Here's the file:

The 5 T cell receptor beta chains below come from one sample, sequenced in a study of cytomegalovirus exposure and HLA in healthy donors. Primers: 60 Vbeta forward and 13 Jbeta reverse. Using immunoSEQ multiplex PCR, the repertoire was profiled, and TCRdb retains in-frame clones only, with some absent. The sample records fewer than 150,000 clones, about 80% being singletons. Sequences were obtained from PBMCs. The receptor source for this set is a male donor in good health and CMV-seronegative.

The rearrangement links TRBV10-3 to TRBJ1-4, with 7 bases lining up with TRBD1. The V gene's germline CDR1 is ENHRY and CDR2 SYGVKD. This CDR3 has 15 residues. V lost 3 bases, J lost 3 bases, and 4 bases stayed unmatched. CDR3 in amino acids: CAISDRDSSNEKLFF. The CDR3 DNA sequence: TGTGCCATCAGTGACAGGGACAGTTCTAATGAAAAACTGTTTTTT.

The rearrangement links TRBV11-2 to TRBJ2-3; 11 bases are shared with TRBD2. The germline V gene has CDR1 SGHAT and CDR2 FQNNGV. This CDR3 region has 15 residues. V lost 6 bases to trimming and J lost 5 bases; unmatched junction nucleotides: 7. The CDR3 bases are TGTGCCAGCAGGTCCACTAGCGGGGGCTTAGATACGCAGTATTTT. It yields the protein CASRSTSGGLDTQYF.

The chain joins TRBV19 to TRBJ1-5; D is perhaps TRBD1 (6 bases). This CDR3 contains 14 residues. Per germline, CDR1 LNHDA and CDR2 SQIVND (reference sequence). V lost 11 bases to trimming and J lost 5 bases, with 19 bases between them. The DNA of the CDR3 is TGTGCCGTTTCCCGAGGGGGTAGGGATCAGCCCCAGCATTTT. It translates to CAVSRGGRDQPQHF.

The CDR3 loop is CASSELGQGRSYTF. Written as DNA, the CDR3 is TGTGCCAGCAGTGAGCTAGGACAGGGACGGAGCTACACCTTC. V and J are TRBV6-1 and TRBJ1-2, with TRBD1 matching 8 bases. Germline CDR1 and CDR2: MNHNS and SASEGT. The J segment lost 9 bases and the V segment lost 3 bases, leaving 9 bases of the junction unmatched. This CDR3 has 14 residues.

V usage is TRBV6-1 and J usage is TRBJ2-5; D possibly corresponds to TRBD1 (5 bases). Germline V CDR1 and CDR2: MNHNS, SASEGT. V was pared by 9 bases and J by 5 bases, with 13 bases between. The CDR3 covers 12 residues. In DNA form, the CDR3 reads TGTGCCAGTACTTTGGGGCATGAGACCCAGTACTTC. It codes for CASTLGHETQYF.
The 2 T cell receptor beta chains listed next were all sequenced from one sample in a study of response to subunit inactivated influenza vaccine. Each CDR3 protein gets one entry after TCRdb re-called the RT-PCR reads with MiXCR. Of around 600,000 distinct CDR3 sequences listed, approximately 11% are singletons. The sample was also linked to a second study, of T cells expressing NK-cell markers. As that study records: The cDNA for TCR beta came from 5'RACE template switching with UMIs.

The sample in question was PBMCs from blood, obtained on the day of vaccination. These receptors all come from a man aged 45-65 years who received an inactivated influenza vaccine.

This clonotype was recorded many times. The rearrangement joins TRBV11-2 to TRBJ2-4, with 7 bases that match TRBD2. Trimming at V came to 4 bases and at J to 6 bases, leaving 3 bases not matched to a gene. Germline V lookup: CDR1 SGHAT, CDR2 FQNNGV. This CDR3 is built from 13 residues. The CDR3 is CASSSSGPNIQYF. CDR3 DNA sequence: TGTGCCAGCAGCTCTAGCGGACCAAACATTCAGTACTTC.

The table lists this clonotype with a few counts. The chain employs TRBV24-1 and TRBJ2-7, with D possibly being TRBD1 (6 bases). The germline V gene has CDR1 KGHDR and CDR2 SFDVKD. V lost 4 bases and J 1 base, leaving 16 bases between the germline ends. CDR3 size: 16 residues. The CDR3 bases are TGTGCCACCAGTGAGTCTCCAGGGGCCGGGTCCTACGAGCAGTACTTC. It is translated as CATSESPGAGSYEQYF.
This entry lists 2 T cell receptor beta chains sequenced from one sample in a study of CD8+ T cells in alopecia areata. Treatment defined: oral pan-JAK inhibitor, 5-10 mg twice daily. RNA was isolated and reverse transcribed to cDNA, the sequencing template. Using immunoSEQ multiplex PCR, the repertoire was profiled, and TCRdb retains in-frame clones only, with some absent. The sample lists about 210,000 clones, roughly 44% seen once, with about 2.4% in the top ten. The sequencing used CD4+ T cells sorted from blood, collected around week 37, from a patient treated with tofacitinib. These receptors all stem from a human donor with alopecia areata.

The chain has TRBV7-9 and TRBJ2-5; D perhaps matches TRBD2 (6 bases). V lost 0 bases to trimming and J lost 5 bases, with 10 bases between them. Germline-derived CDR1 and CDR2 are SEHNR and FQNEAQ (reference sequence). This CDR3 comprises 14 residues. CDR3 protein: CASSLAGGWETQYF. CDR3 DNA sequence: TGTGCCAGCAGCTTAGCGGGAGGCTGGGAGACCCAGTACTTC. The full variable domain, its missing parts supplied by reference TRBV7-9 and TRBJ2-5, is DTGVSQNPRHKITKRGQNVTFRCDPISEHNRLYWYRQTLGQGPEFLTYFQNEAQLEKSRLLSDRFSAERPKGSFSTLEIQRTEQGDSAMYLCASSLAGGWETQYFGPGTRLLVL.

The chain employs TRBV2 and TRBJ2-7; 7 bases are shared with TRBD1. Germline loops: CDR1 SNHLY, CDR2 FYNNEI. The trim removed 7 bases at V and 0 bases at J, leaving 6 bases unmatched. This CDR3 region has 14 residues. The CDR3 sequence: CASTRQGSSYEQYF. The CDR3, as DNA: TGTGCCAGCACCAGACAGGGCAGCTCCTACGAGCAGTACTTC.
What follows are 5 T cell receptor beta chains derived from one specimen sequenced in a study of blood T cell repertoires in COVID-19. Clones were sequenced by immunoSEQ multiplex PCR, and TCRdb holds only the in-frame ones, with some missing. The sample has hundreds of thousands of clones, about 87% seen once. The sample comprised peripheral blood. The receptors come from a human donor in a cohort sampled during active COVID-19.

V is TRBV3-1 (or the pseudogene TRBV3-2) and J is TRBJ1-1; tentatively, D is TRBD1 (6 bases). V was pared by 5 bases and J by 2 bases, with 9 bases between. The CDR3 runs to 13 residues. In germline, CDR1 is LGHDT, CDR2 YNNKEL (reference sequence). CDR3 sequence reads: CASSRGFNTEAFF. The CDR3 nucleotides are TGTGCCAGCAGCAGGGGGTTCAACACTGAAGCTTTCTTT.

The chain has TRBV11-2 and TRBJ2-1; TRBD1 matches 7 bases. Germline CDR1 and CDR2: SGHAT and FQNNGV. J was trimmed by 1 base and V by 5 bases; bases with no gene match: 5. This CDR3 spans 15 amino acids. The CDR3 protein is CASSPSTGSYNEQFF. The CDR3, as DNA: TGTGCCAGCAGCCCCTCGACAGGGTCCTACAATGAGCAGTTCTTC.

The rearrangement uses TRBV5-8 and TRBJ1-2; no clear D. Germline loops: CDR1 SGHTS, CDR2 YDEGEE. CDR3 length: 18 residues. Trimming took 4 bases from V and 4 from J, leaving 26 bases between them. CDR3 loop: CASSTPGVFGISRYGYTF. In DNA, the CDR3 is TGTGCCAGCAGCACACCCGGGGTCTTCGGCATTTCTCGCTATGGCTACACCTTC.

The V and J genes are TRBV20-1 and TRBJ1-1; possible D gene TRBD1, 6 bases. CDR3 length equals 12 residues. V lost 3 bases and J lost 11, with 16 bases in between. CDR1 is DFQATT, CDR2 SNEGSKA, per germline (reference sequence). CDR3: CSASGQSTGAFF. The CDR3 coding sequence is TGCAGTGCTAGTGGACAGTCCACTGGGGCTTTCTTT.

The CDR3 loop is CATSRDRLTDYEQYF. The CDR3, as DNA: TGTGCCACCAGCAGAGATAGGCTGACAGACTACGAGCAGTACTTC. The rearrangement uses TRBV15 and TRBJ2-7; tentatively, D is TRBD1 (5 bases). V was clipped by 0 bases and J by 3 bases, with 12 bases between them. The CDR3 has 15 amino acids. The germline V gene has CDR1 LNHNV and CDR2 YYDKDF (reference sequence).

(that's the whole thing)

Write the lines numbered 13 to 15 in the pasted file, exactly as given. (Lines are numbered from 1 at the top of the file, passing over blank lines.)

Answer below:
The chain employs TRBV2 and TRBJ2-7; 7 bases are shared with TRBD1. Germline loops: CDR1 SNHLY, CDR2 FYNNEI. The trim removed 7 bases at V and 0 bases at J, leaving 6 bases unmatched. This CDR3 region has 14 residues. The CDR3 sequence: CASTRQGSSYEQYF. The CDR3, as DNA: TGTGCCAGCACCAGACAGGGCAGCTCCTACGAGCAGTACTTC.
What follows are 5 T cell receptor beta chains derived from one specimen sequenced in a study of blood T cell repertoires in COVID-19. Clones were sequenced by immunoSEQ multiplex PCR, and TCRdb holds only the in-frame ones, with some missing. The sample has hundreds of thousands of clones, about 87% seen once. The sample comprised peripheral blood. The receptors come from a human donor in a cohort sampled during active COVID-19.

V is TRBV3-1 (or the pseudogene TRBV3-2) and J is TRBJ1-1; tentatively, D is TRBD1 (6 bases). V was pared by 5 bases and J by 2 bases, with 9 bases between. The CDR3 runs to 13 residues. In germline, CDR1 is LGHDT, CDR2 YNNKEL (reference sequence). CDR3 sequence reads: CASSRGFNTEAFF. The CDR3 nucleotides are TGTGCCAGCAGCAGGGGGTTCAACACTGAAGCTTTCTTT.